“But where is the evidence that there is any problem with the intermediate-level waste staying where it is, as it should do, until the government of Australia identifies and resources an appropriate permanent disposal site for intermediate-level waste? … But the claims that the government and government members in this place have made that intermediate-level storage needs to go to South Australia because there’s no room for it and that there are health and safety concerns about where it is currently are rubbish. And so it should stay where it is as a spur to the government to get on with the process, which currently hasn’t even started, of finding and resourcing a permanent-level disposal site. That is not occurring. … They need to immediately start and resource the process of a permanent disposal site for intermediate-level waste. They should commit to maintaining that waste where it is currently stored…” 

ALP Senator Murray Watt stated in regard to a NRWMF Bill 2020 (Hansard p.20-21, 21 June 2021): “… Labor will act in accordance with scientific evidence and with full transparency, broad public input and best-practice technical and consultative standards, taking into account the views of traditional owners, to progress responsible radioactive waste management. … Labor is concerned that, to date, the government has been unable to provide any assurances on progress towards establishing a permanent facility for intermediate-level waste. We note that the community will expect a clear plan for a permanent facility to safely secure intermediate waste. It is hard to understand why, to date, so few resources have been allocated to the creation of a permanent, intermediate-level waste storage facility. In the absence of such resources or planning, the government should explain why the existing intermediate-level waste should be moved from one temporary storage facility to another. Labor will continue to hold the government to account and press for the department to explain how it plans to establish a permanent underground repository for waste of this nature.”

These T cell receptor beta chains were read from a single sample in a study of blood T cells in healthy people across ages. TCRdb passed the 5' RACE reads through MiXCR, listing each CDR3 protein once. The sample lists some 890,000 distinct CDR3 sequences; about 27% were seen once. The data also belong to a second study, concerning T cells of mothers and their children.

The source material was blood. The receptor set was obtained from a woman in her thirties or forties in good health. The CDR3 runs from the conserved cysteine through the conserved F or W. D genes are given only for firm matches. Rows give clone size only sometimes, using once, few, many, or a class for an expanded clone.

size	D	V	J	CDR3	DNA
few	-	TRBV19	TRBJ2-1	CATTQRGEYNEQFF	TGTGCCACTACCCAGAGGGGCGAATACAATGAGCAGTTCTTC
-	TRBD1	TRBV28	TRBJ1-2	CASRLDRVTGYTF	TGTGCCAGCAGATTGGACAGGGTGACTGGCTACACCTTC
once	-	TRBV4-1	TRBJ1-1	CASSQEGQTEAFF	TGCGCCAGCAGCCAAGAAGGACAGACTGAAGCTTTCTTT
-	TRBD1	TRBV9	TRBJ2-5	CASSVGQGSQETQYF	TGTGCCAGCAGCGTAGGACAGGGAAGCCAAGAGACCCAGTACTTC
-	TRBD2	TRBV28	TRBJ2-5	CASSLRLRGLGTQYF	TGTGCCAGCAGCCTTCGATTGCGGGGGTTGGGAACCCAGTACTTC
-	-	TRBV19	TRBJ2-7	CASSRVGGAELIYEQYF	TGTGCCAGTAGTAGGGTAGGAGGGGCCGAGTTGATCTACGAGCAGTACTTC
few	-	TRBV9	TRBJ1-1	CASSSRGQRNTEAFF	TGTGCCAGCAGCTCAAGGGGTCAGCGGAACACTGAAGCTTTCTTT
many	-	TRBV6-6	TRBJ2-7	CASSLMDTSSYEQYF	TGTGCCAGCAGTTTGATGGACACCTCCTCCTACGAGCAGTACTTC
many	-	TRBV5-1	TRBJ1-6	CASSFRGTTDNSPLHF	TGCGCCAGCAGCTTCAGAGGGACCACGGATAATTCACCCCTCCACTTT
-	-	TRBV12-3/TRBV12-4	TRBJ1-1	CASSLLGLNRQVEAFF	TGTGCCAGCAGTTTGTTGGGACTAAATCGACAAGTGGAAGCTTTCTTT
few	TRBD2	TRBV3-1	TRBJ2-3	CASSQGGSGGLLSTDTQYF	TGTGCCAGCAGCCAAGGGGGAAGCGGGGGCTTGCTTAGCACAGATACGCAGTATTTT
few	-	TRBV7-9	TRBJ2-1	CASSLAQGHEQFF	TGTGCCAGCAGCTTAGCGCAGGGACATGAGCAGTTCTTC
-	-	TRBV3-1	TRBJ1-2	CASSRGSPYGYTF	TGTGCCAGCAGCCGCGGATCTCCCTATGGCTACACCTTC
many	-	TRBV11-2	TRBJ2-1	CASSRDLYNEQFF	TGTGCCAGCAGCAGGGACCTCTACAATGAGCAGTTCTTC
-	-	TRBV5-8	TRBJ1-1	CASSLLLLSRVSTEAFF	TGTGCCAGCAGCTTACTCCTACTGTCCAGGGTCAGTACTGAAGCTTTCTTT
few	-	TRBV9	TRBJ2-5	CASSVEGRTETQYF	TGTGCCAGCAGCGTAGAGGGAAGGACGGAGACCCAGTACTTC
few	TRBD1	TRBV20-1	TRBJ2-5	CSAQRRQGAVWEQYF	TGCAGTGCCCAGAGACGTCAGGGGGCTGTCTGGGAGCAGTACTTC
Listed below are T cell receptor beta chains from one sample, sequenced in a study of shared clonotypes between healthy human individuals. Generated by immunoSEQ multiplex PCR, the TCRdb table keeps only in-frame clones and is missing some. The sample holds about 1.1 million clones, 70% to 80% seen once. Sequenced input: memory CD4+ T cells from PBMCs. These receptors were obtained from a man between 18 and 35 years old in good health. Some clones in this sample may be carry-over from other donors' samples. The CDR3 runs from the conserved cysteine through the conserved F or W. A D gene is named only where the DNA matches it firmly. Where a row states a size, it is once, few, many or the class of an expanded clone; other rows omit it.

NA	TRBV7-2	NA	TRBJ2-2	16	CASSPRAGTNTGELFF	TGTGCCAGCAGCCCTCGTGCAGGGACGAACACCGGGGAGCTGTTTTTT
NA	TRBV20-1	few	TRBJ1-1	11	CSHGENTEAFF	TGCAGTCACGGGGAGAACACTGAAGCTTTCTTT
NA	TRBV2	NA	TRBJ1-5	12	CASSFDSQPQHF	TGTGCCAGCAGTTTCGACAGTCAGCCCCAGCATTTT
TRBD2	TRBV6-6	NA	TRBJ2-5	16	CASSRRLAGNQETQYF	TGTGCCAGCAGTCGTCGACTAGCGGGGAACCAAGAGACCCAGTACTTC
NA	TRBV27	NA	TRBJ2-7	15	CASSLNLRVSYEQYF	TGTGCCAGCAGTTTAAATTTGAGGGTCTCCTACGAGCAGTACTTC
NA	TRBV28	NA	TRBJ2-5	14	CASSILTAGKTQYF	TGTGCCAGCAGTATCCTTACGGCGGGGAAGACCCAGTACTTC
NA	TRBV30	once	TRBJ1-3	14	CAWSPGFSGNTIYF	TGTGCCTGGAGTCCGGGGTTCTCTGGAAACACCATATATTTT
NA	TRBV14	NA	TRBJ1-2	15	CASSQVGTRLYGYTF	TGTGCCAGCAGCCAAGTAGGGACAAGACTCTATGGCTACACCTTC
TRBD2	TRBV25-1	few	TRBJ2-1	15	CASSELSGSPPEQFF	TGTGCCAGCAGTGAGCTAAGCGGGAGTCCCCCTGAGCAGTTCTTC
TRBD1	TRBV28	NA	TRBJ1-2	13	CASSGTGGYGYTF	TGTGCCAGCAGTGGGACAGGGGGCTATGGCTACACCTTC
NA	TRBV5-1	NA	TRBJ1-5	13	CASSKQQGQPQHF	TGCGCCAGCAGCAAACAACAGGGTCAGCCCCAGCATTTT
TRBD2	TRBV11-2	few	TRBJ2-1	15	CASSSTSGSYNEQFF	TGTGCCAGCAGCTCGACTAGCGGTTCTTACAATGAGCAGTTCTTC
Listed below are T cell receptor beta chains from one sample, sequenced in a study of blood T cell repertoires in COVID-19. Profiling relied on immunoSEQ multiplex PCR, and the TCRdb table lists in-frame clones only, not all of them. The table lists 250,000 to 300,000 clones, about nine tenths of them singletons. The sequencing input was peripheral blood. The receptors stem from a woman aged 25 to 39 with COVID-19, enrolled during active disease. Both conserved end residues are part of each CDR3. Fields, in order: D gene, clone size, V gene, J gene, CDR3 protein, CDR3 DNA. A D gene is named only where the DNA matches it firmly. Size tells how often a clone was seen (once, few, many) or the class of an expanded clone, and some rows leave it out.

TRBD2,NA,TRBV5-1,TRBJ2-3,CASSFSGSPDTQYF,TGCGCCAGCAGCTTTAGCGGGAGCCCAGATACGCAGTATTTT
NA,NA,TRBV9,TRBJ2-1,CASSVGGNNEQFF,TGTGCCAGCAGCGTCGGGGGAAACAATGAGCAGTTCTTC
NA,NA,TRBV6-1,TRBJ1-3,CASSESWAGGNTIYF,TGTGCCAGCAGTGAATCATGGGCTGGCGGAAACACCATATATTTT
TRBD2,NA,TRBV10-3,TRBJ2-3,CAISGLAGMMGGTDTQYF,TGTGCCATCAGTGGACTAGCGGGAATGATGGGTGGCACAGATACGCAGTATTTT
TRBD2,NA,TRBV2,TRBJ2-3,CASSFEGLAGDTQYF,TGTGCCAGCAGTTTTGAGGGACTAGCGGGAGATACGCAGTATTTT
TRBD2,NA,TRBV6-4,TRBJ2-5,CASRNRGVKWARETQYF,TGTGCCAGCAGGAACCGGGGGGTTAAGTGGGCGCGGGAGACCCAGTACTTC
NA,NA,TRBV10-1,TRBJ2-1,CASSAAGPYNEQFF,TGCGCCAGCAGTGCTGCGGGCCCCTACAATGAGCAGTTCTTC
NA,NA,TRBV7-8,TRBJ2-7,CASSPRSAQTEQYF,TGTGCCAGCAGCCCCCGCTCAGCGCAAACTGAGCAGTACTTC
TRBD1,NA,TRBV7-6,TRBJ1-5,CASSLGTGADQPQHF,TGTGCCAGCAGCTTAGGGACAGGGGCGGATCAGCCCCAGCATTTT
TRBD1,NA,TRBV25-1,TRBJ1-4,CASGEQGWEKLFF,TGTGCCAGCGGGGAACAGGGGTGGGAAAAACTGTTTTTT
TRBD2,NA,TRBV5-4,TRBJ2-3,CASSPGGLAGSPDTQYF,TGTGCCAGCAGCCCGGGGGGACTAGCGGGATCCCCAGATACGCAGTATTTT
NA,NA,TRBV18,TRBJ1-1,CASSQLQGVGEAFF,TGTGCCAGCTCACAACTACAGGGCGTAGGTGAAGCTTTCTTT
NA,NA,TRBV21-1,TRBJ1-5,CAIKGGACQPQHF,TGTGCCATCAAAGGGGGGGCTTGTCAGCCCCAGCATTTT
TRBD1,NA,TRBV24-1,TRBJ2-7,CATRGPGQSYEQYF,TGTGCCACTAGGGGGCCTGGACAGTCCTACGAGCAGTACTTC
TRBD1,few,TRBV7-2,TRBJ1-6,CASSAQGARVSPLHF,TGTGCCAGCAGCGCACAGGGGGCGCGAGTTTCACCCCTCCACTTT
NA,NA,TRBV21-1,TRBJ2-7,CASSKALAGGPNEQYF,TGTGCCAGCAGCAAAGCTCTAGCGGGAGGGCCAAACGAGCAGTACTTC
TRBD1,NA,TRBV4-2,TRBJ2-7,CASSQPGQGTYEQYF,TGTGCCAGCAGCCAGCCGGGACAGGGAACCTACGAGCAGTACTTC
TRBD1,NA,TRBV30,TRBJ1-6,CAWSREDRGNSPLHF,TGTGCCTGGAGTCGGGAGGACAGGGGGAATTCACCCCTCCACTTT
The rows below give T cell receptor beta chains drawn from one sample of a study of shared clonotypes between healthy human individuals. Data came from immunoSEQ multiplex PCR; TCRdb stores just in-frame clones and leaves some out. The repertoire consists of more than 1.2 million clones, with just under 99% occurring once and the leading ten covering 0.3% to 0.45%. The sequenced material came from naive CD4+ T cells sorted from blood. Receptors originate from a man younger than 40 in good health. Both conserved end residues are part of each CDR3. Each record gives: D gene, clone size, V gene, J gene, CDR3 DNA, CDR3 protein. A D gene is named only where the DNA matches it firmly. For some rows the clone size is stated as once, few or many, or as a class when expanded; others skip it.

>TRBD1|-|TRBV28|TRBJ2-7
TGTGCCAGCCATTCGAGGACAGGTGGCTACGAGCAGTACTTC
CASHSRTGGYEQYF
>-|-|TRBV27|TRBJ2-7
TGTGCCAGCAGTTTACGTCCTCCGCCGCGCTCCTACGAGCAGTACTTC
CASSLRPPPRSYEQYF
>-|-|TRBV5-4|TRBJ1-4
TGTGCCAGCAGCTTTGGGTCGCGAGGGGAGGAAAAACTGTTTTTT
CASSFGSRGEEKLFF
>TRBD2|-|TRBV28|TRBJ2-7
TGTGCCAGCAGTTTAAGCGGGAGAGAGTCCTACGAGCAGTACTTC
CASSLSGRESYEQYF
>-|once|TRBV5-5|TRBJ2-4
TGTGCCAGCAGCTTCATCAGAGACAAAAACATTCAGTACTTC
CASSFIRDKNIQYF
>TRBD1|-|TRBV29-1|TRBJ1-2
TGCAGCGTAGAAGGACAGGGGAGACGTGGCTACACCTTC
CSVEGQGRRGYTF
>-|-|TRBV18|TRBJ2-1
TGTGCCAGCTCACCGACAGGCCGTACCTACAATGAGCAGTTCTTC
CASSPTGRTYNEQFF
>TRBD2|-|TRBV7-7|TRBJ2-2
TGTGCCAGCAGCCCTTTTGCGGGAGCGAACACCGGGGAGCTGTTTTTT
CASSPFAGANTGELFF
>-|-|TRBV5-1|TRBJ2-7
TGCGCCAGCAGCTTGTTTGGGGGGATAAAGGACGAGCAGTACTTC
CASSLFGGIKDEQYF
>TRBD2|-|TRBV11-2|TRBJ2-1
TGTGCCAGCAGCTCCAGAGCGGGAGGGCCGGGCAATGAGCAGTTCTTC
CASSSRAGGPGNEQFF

Labor Premier Mike Rann successfully fought the Howard government over a federal nuclear waste dump and Premier Jay Weatherill committed in 2017-18 to an Indigenous right of veto over any federal nuclear waste dump siting on their lands in SA. All South Australians have a right to a Say.   

The SA legislation:

Nuclear Waste Storage Facility (Prohibition) Act 2000

We have SA legislation prohibiting the building of a dump, but according to the constitution, federal legislation overrides state legislation whenever there is a conflict. I’ve asked both Peter Malinauskas and Susan Close if SA Parliament would need to overturn our state prohibition legislation before building a dump, but they don’t know.  The legislation requires “A Public inquiry into the environmental and socio-economic impact of nuclear waste storage facility if a licence or authority to construct a facility is granted.” – we need to ask Labor to do all they can to make sure this happens.
UN Declaration on the Rights of Indigenous People re Hazardous Waste disposalThe “United Nations Declaration on the Rights of Indigenous People” (2007) Article 29 calls on States “to ensure that no storage or disposal of hazardous material shall take place in the lands or territories of indigenous peoples without their free prior and informed consent.”

August 12, 2021 - Posted by | AUSTRALIA - NATIONAL, politics